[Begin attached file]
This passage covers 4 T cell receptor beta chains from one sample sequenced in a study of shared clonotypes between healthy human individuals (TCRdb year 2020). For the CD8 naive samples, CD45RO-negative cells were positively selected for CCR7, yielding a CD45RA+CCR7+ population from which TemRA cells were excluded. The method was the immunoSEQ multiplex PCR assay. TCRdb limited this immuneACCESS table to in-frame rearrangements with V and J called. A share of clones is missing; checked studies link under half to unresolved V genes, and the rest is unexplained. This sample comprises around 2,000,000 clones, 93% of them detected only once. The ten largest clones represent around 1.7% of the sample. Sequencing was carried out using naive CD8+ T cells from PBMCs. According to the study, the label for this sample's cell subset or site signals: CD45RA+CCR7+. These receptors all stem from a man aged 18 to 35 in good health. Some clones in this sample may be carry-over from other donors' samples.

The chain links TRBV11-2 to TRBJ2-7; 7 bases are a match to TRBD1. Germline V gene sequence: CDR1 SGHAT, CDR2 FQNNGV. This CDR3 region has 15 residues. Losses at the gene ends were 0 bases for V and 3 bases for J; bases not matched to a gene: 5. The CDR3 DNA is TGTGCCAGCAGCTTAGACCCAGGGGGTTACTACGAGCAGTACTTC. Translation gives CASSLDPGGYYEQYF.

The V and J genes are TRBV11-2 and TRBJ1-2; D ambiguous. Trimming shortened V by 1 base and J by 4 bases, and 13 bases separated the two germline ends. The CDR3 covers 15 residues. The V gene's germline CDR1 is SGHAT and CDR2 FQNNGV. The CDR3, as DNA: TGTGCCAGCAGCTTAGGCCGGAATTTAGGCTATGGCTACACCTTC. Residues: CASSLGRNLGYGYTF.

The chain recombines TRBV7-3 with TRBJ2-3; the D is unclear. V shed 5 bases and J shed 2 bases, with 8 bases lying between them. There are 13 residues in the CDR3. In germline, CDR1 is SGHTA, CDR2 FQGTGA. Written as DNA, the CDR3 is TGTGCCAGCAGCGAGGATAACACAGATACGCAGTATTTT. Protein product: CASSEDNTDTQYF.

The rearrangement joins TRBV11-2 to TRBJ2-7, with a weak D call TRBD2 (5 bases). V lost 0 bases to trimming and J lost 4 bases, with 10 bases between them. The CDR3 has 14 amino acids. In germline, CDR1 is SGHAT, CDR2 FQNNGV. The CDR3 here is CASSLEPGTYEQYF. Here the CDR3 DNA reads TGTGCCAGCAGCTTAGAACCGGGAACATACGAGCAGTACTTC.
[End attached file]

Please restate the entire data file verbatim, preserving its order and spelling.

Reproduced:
This passage covers 4 T cell receptor beta chains from one sample sequenced in a study of shared clonotypes between healthy human individuals (TCRdb year 2020). For the CD8 naive samples, CD45RO-negative cells were positively selected for CCR7, yielding a CD45RA+CCR7+ population from which TemRA cells were excluded. The method was the immunoSEQ multiplex PCR assay. TCRdb limited this immuneACCESS table to in-frame rearrangements with V and J called. A share of clones is missing; checked studies link under half to unresolved V genes, and the rest is unexplained. This sample comprises around 2,000,000 clones, 93% of them detected only once. The ten largest clones represent around 1.7% of the sample. Sequencing was carried out using naive CD8+ T cells from PBMCs. According to the study, the label for this sample's cell subset or site signals: CD45RA+CCR7+. These receptors all stem from a man aged 18 to 35 in good health. Some clones in this sample may be carry-over from other donors' samples.

The chain links TRBV11-2 to TRBJ2-7; 7 bases are a match to TRBD1. Germline V gene sequence: CDR1 SGHAT, CDR2 FQNNGV. This CDR3 region has 15 residues. Losses at the gene ends were 0 bases for V and 3 bases for J; bases not matched to a gene: 5. The CDR3 DNA is TGTGCCAGCAGCTTAGACCCAGGGGGTTACTACGAGCAGTACTTC. Translation gives CASSLDPGGYYEQYF.

The V and J genes are TRBV11-2 and TRBJ1-2; D ambiguous. Trimming shortened V by 1 base and J by 4 bases, and 13 bases separated the two germline ends. The CDR3 covers 15 residues. The V gene's germline CDR1 is SGHAT and CDR2 FQNNGV. The CDR3, as DNA: TGTGCCAGCAGCTTAGGCCGGAATTTAGGCTATGGCTACACCTTC. Residues: CASSLGRNLGYGYTF.

The chain recombines TRBV7-3 with TRBJ2-3; the D is unclear. V shed 5 bases and J shed 2 bases, with 8 bases lying between them. There are 13 residues in the CDR3. In germline, CDR1 is SGHTA, CDR2 FQGTGA. Written as DNA, the CDR3 is TGTGCCAGCAGCGAGGATAACACAGATACGCAGTATTTT. Protein product: CASSEDNTDTQYF.

The rearrangement joins TRBV11-2 to TRBJ2-7, with a weak D call TRBD2 (5 bases). V lost 0 bases to trimming and J lost 4 bases, with 10 bases between them. The CDR3 has 14 amino acids. In germline, CDR1 is SGHAT, CDR2 FQNNGV. The CDR3 here is CASSLEPGTYEQYF. Here the CDR3 DNA reads TGTGCCAGCAGCTTAGAACCGGGAACATACGAGCAGTACTTC.